Engineering Calculus Notes 330

Engineering Calculus Notes 330 - 11 Proof. If S is bounded,...

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318 CHAPTER 3. REAL-VALUED FUNCTIONS: DIFFERENTIATION 3. any set consisting of a convergent sequence s i together with its limit, or any set consisting of a sequence together with all of its accumulation points. We also want to formulate the idea of a bounded set in R 3 . We cannot talk about such a set being “bounded above” or “bounded below”; the appropriate deFnition is Defnition 3.6.4. A set S R 3 is bounded if the set of lengths of elements of S {b s b | s S } is bounded—that is, if there exists M R such that b s b ≤ M for all s S. (This is the same as saying that there exists some ball B ε ( O ) —where ε > 0 is in general not assumed small—which contains S .) A basic and important property of R 3 is stated in the following. Proposition 3.6.5. For a subset S R 3 , the following are equivalent: 1. S is closed and bounded; 2. S is sequentially compact : every sequence s i of points in S has a subsequence which converges to a point of S . We shall abuse terminology and refer to such sets as compact sets.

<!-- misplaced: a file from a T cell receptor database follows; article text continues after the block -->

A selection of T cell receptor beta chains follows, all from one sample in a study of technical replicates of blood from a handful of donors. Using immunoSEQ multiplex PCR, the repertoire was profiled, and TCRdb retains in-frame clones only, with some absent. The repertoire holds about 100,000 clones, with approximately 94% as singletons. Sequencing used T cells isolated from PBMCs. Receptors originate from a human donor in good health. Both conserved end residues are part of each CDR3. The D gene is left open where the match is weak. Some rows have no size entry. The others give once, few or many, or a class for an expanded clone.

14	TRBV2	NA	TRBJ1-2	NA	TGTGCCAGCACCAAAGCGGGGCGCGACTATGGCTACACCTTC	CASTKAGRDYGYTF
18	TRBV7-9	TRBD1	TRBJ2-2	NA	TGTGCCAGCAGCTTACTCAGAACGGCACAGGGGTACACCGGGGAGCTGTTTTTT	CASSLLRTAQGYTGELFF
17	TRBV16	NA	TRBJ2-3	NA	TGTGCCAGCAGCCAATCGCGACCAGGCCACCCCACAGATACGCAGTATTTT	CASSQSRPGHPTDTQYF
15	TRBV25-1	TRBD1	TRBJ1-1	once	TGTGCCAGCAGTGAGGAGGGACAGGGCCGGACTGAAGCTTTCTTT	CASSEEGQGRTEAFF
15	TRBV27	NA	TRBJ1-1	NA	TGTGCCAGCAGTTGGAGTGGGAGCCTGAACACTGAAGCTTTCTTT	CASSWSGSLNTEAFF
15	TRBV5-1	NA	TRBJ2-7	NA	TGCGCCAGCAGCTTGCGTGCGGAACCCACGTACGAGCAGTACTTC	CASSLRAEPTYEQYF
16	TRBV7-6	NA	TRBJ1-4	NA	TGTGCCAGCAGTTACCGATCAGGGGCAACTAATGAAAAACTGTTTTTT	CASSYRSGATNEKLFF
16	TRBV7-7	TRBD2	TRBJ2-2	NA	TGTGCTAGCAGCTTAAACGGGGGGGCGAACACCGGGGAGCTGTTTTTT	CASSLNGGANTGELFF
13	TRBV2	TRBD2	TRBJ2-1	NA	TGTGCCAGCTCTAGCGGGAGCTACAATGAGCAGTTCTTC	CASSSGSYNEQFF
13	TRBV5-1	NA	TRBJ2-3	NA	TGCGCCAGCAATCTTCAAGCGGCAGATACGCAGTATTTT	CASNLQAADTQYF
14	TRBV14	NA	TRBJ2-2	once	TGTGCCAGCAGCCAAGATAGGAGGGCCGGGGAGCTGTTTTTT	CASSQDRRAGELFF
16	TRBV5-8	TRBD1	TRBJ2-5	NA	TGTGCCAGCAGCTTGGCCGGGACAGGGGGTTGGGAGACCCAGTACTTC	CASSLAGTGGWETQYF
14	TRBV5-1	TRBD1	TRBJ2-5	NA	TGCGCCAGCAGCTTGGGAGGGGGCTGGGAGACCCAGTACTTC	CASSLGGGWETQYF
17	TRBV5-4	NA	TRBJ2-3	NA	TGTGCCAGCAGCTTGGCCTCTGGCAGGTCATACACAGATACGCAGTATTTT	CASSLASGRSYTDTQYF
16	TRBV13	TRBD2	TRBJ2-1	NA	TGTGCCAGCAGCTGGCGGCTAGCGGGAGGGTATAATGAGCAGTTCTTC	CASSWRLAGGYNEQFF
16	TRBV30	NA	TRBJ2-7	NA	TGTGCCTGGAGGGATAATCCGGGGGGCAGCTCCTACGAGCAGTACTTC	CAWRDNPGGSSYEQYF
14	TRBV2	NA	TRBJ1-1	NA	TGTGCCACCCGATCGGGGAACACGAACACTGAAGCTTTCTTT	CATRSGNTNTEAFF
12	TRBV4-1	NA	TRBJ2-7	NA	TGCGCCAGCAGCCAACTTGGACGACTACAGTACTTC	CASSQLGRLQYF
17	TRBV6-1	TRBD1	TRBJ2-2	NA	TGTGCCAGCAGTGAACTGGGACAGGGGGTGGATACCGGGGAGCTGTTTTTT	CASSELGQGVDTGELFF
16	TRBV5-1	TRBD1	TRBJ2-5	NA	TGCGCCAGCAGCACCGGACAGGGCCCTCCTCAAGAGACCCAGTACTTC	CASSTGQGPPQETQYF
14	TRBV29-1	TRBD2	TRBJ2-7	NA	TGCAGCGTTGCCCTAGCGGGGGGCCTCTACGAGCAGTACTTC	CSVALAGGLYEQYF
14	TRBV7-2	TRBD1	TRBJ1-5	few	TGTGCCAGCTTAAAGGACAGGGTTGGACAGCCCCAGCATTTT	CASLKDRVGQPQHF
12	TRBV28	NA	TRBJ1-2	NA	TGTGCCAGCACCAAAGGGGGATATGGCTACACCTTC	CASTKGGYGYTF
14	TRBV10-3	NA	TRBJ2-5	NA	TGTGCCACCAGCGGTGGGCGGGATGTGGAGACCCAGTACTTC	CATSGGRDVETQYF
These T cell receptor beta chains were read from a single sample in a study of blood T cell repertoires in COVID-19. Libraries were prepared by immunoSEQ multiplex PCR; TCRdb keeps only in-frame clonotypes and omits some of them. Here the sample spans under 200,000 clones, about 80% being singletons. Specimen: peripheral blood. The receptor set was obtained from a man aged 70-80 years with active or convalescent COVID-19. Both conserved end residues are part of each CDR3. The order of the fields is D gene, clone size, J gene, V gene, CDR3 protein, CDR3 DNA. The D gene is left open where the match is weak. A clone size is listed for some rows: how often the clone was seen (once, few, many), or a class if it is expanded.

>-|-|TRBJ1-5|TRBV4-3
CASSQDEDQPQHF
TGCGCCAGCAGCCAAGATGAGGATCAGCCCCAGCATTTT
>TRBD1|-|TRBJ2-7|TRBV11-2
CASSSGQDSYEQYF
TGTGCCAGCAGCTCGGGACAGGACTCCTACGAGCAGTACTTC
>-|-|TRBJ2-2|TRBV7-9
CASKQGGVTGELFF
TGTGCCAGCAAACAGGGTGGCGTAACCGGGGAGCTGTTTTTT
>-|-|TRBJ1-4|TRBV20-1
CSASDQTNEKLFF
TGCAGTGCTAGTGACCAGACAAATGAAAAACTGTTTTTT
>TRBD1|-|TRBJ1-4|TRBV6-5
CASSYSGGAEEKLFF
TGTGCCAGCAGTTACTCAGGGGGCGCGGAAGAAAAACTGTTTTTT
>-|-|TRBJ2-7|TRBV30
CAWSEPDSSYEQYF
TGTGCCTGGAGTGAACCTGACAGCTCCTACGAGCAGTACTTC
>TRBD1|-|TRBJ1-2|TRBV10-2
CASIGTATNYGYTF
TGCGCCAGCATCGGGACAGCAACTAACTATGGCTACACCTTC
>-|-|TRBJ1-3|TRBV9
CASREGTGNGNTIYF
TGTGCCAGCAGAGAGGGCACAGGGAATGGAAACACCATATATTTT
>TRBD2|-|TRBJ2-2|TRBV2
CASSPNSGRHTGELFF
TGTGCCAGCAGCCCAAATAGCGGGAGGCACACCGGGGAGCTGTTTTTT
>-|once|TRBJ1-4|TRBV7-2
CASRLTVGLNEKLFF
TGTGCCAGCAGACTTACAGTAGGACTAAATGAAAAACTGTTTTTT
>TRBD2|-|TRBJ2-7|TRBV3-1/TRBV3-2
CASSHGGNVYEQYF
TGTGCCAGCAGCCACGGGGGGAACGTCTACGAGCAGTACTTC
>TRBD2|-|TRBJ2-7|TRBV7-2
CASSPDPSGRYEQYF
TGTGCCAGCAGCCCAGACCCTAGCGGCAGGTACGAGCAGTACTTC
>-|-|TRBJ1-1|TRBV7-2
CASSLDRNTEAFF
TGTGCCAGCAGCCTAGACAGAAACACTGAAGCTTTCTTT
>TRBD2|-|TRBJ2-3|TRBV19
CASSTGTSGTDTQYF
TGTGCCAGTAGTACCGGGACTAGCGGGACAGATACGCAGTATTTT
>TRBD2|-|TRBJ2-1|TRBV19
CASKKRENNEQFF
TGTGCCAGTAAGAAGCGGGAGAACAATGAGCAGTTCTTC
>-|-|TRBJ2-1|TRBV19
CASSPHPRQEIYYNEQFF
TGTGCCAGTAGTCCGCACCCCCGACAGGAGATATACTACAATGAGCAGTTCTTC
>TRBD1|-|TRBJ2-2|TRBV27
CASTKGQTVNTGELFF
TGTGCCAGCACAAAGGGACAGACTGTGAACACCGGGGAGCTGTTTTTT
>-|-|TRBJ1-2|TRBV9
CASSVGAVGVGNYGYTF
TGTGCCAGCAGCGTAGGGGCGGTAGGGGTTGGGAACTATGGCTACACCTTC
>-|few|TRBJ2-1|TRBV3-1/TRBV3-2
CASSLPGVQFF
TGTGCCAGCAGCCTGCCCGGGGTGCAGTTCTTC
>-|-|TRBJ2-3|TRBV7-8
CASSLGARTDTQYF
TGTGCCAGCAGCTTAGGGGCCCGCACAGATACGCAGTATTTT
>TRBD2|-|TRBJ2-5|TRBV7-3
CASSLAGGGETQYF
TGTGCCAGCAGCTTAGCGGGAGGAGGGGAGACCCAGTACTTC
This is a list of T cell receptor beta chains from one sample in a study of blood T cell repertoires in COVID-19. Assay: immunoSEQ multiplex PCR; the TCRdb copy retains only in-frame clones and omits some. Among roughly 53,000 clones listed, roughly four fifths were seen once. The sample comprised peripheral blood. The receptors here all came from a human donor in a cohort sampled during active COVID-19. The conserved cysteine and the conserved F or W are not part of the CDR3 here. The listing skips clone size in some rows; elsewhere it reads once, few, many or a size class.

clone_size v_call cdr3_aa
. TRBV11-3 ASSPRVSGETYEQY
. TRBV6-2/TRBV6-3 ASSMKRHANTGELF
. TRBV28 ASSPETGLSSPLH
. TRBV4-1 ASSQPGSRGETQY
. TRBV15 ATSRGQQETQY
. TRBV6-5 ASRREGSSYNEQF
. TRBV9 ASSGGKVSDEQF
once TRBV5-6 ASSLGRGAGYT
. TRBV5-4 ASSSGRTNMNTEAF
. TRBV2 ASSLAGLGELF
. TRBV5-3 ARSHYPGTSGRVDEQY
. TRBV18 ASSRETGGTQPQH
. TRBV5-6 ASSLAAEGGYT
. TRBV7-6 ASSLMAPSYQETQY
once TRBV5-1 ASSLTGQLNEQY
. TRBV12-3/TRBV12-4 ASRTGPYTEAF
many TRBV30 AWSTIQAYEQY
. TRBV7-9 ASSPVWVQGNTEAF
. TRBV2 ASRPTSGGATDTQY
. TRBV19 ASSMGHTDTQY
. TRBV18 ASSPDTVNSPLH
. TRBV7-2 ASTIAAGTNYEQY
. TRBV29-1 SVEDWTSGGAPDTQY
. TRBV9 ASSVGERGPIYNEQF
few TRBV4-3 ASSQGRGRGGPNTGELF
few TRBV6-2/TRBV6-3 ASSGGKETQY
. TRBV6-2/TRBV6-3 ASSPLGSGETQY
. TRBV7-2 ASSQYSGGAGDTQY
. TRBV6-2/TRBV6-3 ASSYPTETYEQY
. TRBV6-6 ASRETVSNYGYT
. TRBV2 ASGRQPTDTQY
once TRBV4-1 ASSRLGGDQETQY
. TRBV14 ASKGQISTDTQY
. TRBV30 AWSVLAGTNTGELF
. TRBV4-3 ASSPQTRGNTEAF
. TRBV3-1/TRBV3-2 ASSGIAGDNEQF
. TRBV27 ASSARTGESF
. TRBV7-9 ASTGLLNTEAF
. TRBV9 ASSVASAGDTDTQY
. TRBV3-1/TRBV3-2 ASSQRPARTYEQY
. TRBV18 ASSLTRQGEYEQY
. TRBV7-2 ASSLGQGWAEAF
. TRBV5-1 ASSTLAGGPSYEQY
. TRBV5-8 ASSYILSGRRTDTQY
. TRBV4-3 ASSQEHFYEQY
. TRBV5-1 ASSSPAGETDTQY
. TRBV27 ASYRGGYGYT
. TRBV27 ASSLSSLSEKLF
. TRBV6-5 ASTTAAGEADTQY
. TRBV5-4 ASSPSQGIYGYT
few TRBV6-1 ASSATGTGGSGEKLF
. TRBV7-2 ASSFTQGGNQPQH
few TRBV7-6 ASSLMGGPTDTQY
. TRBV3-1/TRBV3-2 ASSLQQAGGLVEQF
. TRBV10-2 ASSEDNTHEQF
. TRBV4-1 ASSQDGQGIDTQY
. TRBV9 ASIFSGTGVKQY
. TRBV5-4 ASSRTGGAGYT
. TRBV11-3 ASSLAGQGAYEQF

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Unformatted text preview: 11 Proof. If S is bounded, then by the Bolzano-Weierstrass Theorem (Proposition 2.3.7 ) every sequence in S has a convergent subsequence, and if S is also closed, then the limit of this subsequence must also be a point of S . Conversely, if S is not bounded , it cannot be sequentially compact since there must exist a sequence s k of points in S with b s k b > k ; such a sequence has no convergent subsequence. Similarly, if S is not closed , there must exist a convergent sequence s k of points in S whose limit L lies outside S ; since every subsequence also converges to L , S cannot be sequentially compact. With these deFnitions, we can formulate and prove the following. 11 The property of being compact has a speciFc deFnition in very general settings; how-ever, in the context of R 3 , this is equivalent to either sequential compactness or being closed and bounded....
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This note was uploaded on 10/20/2011 for the course MAC 2311 taught by Professor All during the Fall '08 term at University of Florida.

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